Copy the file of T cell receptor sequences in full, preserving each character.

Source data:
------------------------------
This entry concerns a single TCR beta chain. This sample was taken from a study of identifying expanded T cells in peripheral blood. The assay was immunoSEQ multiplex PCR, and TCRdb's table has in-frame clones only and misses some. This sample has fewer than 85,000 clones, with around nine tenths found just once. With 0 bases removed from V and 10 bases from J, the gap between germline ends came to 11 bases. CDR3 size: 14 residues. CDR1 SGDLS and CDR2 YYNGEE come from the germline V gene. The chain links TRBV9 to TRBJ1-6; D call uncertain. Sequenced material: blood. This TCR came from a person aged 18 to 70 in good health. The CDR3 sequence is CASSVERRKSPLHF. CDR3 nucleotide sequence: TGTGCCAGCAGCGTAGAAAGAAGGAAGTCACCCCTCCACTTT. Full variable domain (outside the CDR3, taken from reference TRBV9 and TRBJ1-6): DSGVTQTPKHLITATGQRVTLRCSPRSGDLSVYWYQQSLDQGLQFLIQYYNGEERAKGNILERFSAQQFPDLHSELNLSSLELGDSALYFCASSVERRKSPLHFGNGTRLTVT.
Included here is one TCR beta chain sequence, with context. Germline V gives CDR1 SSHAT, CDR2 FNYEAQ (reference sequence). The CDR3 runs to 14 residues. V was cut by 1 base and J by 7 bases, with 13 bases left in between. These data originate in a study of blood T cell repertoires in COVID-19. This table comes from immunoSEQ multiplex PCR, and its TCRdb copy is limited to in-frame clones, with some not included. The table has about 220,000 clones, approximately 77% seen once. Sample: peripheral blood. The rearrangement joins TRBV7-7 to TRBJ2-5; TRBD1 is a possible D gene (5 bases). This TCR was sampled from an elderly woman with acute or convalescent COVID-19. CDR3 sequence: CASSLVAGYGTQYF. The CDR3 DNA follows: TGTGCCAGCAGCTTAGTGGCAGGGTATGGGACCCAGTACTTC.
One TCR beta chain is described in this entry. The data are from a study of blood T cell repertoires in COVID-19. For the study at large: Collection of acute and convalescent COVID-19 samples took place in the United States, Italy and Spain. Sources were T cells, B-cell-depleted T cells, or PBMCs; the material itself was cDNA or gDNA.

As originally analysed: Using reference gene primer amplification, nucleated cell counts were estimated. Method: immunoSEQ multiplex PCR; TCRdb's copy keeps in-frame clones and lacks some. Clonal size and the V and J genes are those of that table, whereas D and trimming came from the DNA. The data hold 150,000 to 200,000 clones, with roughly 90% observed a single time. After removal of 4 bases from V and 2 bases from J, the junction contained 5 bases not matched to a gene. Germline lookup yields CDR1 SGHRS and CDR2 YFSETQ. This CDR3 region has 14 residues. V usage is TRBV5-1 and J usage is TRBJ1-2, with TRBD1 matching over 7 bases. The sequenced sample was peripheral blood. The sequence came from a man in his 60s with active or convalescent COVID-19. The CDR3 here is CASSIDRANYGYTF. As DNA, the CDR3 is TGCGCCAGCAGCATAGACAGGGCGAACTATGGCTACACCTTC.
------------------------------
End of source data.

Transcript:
This entry concerns a single TCR beta chain. This sample was taken from a study of identifying expanded T cells in peripheral blood. The assay was immunoSEQ multiplex PCR, and TCRdb's table has in-frame clones only and misses some. This sample has fewer than 85,000 clones, with around nine tenths found just once. With 0 bases removed from V and 10 bases from J, the gap between germline ends came to 11 bases. CDR3 size: 14 residues. CDR1 SGDLS and CDR2 YYNGEE come from the germline V gene. The chain links TRBV9 to TRBJ1-6; D call uncertain. Sequenced material: blood. This TCR came from a person aged 18 to 70 in good health. The CDR3 sequence is CASSVERRKSPLHF. CDR3 nucleotide sequence: TGTGCCAGCAGCGTAGAAAGAAGGAAGTCACCCCTCCACTTT. Full variable domain (outside the CDR3, taken from reference TRBV9 and TRBJ1-6): DSGVTQTPKHLITATGQRVTLRCSPRSGDLSVYWYQQSLDQGLQFLIQYYNGEERAKGNILERFSAQQFPDLHSELNLSSLELGDSALYFCASSVERRKSPLHFGNGTRLTVT.
Included here is one TCR beta chain sequence, with context. Germline V gives CDR1 SSHAT, CDR2 FNYEAQ (reference sequence). The CDR3 runs to 14 residues. V was cut by 1 base and J by 7 bases, with 13 bases left in between. These data originate in a study of blood T cell repertoires in COVID-19. This table comes from immunoSEQ multiplex PCR, and its TCRdb copy is limited to in-frame clones, with some not included. The table has about 220,000 clones, approximately 77% seen once. Sample: peripheral blood. The rearrangement joins TRBV7-7 to TRBJ2-5; TRBD1 is a possible D gene (5 bases). This TCR was sampled from an elderly woman with acute or convalescent COVID-19. CDR3 sequence: CASSLVAGYGTQYF. The CDR3 DNA follows: TGTGCCAGCAGCTTAGTGGCAGGGTATGGGACCCAGTACTTC.
One TCR beta chain is described in this entry. The data are from a study of blood T cell repertoires in COVID-19. For the study at large: Collection of acute and convalescent COVID-19 samples took place in the United States, Italy and Spain. Sources were T cells, B-cell-depleted T cells, or PBMCs; the material itself was cDNA or gDNA.

As originally analysed: Using reference gene primer amplification, nucleated cell counts were estimated. Method: immunoSEQ multiplex PCR; TCRdb's copy keeps in-frame clones and lacks some. Clonal size and the V and J genes are those of that table, whereas D and trimming came from the DNA. The data hold 150,000 to 200,000 clones, with roughly 90% observed a single time. After removal of 4 bases from V and 2 bases from J, the junction contained 5 bases not matched to a gene. Germline lookup yields CDR1 SGHRS and CDR2 YFSETQ. This CDR3 region has 14 residues. V usage is TRBV5-1 and J usage is TRBJ1-2, with TRBD1 matching over 7 bases. The sequenced sample was peripheral blood. The sequence came from a man in his 60s with active or convalescent COVID-19. The CDR3 here is CASSIDRANYGYTF. As DNA, the CDR3 is TGCGCCAGCAGCATAGACAGGGCGAACTATGGCTACACCTTC.